Silicon Valley giant Uber, whose ridesharing platform upended the taxi business a half-decade ago and who more recently has set its sights on self-driving technology and freight-matching systems, said in a recent report that it doesn’t expect truck driving jobs to dissipate should autonomous trucks become prevalent.
Rather, the company says, it sees a shift in the types of truck driving jobs available. While long haul driving jobs could succumb to the market pressures of self-driving rigs, the company concludes there will be a spike in the number of drivers needed for localized driving jobs. “We would expect to see close to 1 million jobs shift from long haul to local haul,” the company wrote in a blog post published this month. “Plus about 400,000 new truck driving jobs will be needed to keep up with the higher demand” of local freight movement, the company says.
Uber researchers also project that the industry will move away from per-mile pay structures in favor of hourly pay. And don’t expect the bottom to suddenly fall out with any of the changes, Uber says, saying “any of these impacts would happen gradually over time.”
Uber’s Feb. 1 report comes amid growing concerns among drivers and regulators about the impact that a sudden uptake of autonomous truck tech would have on the millions of workers employed as truck drivers.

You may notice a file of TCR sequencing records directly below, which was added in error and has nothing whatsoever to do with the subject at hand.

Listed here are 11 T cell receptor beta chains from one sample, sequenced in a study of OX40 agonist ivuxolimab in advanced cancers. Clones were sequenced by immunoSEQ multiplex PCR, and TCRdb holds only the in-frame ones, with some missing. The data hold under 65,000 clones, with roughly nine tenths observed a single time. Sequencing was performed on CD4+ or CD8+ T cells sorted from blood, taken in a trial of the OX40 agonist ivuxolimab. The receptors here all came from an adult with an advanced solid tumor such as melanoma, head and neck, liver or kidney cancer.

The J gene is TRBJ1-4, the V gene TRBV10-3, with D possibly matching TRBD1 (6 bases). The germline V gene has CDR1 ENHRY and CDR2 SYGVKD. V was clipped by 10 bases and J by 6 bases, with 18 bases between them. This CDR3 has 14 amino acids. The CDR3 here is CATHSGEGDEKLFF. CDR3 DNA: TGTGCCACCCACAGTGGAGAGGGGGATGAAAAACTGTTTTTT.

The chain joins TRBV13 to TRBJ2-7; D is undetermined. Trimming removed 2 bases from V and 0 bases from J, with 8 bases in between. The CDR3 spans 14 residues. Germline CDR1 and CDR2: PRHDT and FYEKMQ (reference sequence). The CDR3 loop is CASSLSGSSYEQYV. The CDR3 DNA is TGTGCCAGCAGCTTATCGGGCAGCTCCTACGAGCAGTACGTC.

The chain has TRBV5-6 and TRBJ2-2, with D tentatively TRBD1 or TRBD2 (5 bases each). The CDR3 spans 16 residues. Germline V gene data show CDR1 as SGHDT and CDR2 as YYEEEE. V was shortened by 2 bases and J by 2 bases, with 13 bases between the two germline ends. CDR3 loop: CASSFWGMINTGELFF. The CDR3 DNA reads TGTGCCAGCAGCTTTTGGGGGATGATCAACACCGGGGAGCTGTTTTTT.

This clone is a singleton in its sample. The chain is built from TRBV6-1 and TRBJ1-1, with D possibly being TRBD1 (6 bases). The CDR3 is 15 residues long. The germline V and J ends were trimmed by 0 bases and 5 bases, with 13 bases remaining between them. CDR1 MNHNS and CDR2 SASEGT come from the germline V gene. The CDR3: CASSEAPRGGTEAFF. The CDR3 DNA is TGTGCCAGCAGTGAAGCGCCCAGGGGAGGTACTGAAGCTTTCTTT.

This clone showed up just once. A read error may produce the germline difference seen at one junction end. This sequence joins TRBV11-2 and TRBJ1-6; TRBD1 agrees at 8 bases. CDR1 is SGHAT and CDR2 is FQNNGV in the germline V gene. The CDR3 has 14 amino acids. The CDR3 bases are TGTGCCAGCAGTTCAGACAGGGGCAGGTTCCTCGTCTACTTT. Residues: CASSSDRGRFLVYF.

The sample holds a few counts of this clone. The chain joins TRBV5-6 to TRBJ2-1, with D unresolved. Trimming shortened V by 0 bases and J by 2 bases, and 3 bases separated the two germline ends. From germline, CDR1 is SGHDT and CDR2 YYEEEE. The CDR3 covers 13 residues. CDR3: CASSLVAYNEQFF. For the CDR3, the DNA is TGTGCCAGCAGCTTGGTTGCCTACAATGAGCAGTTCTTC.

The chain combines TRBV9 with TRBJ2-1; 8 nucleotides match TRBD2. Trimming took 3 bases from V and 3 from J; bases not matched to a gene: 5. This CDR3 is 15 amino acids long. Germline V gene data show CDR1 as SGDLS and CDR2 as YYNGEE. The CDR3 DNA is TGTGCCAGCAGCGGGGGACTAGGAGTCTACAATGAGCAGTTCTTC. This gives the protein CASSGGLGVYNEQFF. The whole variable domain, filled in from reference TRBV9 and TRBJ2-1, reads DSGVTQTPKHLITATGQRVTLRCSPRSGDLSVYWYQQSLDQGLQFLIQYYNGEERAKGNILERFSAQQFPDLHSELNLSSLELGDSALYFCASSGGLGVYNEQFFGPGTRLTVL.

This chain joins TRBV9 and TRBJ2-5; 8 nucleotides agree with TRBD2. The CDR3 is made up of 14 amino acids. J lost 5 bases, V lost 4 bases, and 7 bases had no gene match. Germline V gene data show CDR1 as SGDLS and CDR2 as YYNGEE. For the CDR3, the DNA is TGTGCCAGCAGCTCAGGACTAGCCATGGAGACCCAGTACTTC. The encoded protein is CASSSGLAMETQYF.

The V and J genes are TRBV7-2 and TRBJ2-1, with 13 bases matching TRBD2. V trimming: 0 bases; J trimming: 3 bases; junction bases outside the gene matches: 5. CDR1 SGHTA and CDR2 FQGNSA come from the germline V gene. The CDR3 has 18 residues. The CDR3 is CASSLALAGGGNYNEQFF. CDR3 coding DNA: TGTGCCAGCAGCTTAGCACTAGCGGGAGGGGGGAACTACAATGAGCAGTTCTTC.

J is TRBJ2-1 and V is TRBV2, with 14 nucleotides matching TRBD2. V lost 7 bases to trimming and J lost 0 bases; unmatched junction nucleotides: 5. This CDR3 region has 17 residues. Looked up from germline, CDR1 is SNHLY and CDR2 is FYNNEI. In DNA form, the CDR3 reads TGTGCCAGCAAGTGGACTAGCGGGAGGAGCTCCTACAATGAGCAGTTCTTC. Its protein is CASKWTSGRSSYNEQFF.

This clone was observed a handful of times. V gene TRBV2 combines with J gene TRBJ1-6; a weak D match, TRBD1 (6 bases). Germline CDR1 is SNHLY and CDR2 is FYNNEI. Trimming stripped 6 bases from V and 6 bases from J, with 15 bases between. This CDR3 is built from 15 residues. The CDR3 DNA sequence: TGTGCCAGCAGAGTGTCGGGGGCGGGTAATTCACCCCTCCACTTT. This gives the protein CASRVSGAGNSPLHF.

While long-haul operations are better suited for autonomous tech, says Uber, local driving applications such as urban delivery and transfers to and from so-called transfer hubs “will be hard for self-driving trucks to match for a long time.” Such local routes are projected to become more prevalent due to economic trends like e-commerce and urbanization.
These factors will make driving jobs more appealing, says Uber, as they promise more home time and more consistent pay.
In sum, Uber ran nine scenarios of how autonomous tech adoption could change the trucking industry. In all nine, the industry shifted toward more localized hauls and away from long haul operations. “This research doesn’t give us a definitive answer on the future of trucking, but it helps us understand what could happen, using real economic data and insights about the actual products we’re working to build.”
“As the trucking landscape evolves with the introduction of self-driving technology, we hope to help drivers gain more control over their daily lives,” the company writes. “We don’t know exactly how fast self-driving trucks will become part of the industry, or how much impact they will have in the coming years, but we believe that they will help the industry, and the people who keep it running.”